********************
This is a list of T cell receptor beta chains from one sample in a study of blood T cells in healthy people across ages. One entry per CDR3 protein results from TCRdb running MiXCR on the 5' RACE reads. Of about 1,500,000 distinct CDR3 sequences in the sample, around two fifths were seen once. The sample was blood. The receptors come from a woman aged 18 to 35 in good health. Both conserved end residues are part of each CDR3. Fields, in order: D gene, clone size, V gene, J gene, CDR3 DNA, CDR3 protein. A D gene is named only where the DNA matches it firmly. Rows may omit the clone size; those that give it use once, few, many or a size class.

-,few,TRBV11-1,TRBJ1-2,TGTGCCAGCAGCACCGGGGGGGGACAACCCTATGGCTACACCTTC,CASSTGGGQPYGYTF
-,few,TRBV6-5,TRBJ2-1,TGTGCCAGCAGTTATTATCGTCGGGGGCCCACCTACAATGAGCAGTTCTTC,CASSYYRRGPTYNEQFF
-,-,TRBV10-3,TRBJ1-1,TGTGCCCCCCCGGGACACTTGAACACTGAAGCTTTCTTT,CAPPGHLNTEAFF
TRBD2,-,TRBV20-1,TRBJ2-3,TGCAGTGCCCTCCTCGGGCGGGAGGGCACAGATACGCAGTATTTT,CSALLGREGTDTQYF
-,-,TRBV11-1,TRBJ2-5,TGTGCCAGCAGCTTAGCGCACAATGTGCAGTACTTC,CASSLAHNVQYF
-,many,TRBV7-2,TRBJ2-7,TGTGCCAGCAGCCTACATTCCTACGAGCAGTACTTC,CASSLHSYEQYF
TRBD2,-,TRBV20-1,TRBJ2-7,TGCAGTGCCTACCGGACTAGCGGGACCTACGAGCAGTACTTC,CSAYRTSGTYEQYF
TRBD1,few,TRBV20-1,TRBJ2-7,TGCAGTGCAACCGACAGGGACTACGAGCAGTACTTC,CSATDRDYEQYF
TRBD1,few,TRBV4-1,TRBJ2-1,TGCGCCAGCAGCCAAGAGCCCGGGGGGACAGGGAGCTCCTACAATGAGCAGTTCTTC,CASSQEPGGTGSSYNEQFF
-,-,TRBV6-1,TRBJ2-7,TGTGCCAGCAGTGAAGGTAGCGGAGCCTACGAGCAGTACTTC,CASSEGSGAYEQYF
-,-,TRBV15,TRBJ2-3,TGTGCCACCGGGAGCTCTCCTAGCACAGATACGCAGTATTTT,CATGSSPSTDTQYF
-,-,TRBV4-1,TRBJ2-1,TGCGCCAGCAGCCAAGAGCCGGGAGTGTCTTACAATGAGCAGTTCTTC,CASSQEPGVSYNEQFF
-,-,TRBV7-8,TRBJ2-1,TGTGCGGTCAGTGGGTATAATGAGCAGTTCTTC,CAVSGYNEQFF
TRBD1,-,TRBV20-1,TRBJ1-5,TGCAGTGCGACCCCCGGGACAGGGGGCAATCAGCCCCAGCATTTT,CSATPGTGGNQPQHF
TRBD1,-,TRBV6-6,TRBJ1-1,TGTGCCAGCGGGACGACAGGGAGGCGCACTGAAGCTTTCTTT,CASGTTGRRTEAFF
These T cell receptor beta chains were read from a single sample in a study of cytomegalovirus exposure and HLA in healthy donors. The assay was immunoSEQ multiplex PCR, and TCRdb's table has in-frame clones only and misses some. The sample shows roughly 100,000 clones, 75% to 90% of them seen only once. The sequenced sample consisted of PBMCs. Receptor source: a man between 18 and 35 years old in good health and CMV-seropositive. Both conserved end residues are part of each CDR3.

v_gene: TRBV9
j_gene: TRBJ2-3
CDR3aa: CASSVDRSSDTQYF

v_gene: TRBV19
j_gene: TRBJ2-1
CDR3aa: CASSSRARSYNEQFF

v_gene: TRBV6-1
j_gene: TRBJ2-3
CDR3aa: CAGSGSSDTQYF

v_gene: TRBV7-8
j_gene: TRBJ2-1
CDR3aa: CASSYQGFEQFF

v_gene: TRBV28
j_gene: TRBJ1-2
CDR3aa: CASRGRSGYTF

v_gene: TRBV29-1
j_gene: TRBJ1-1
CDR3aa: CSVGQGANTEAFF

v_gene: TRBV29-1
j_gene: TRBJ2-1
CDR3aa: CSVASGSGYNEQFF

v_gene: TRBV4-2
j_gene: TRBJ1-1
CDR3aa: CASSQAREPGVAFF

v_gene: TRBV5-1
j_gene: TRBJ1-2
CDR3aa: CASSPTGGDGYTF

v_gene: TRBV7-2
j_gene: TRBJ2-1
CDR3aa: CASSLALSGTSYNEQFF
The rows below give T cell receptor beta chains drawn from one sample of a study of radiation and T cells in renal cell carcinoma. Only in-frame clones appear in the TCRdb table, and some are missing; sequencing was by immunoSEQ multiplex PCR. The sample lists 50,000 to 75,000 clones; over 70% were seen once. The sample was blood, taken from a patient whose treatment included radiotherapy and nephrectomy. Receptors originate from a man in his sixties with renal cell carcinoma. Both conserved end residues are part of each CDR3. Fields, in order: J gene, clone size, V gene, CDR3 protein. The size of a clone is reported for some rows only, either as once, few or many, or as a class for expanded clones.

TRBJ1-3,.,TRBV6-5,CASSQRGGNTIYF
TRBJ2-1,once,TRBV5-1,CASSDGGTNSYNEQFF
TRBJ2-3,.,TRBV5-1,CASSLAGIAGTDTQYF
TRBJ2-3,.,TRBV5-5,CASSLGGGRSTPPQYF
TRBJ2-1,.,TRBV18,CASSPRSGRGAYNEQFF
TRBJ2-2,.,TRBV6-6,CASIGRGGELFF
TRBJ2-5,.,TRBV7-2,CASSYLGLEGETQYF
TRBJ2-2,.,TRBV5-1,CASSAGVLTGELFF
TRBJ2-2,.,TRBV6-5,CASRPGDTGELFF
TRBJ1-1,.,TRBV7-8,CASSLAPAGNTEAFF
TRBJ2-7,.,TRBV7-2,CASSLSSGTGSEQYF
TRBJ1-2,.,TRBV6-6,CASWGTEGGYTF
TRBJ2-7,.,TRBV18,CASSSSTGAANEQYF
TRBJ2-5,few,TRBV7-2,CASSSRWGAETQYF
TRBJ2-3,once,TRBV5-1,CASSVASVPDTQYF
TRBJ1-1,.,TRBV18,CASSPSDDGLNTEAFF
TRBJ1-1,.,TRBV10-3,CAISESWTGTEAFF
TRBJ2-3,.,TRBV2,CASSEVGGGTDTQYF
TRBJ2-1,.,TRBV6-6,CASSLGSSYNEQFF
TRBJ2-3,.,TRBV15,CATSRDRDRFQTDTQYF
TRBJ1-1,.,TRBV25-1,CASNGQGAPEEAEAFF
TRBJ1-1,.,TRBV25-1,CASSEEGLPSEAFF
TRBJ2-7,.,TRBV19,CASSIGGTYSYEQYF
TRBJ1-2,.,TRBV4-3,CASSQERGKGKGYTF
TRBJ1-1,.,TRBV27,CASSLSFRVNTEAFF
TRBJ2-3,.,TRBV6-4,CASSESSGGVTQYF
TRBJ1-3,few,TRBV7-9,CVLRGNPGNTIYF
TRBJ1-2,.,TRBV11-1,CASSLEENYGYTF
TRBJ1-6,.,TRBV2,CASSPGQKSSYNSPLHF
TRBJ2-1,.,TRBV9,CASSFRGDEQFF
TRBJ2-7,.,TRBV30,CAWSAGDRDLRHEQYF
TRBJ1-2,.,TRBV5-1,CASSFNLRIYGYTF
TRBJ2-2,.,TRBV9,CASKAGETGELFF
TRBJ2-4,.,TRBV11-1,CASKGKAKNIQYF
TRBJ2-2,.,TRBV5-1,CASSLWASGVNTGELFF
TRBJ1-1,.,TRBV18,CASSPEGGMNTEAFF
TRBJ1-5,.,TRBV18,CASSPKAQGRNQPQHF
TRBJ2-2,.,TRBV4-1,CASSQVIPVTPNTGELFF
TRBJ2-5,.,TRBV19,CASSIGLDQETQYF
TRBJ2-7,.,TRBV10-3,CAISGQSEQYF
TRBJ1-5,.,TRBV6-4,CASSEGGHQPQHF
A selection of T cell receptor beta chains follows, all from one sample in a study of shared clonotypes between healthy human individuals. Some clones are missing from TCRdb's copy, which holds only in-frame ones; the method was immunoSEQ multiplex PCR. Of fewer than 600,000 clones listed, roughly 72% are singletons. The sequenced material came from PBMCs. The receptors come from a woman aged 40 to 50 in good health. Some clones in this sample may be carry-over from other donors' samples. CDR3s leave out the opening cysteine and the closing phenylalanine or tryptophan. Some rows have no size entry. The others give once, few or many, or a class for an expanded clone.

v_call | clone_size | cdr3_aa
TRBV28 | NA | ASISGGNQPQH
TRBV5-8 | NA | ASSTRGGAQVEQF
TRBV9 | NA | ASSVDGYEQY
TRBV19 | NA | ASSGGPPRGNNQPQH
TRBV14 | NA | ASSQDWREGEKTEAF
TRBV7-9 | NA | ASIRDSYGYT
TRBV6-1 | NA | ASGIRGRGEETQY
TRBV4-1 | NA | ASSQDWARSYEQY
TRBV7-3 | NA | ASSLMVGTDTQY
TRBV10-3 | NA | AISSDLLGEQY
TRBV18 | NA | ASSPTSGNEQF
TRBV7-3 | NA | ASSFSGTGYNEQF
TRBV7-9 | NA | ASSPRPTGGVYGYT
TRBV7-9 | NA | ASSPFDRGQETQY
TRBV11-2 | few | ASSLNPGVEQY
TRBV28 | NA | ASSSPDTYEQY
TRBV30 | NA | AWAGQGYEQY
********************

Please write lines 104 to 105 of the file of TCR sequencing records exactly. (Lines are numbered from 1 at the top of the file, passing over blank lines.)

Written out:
TRBV7-9 | NA | ASSPRPTGGVYGYT
TRBV7-9 | NA | ASSPFDRGQETQY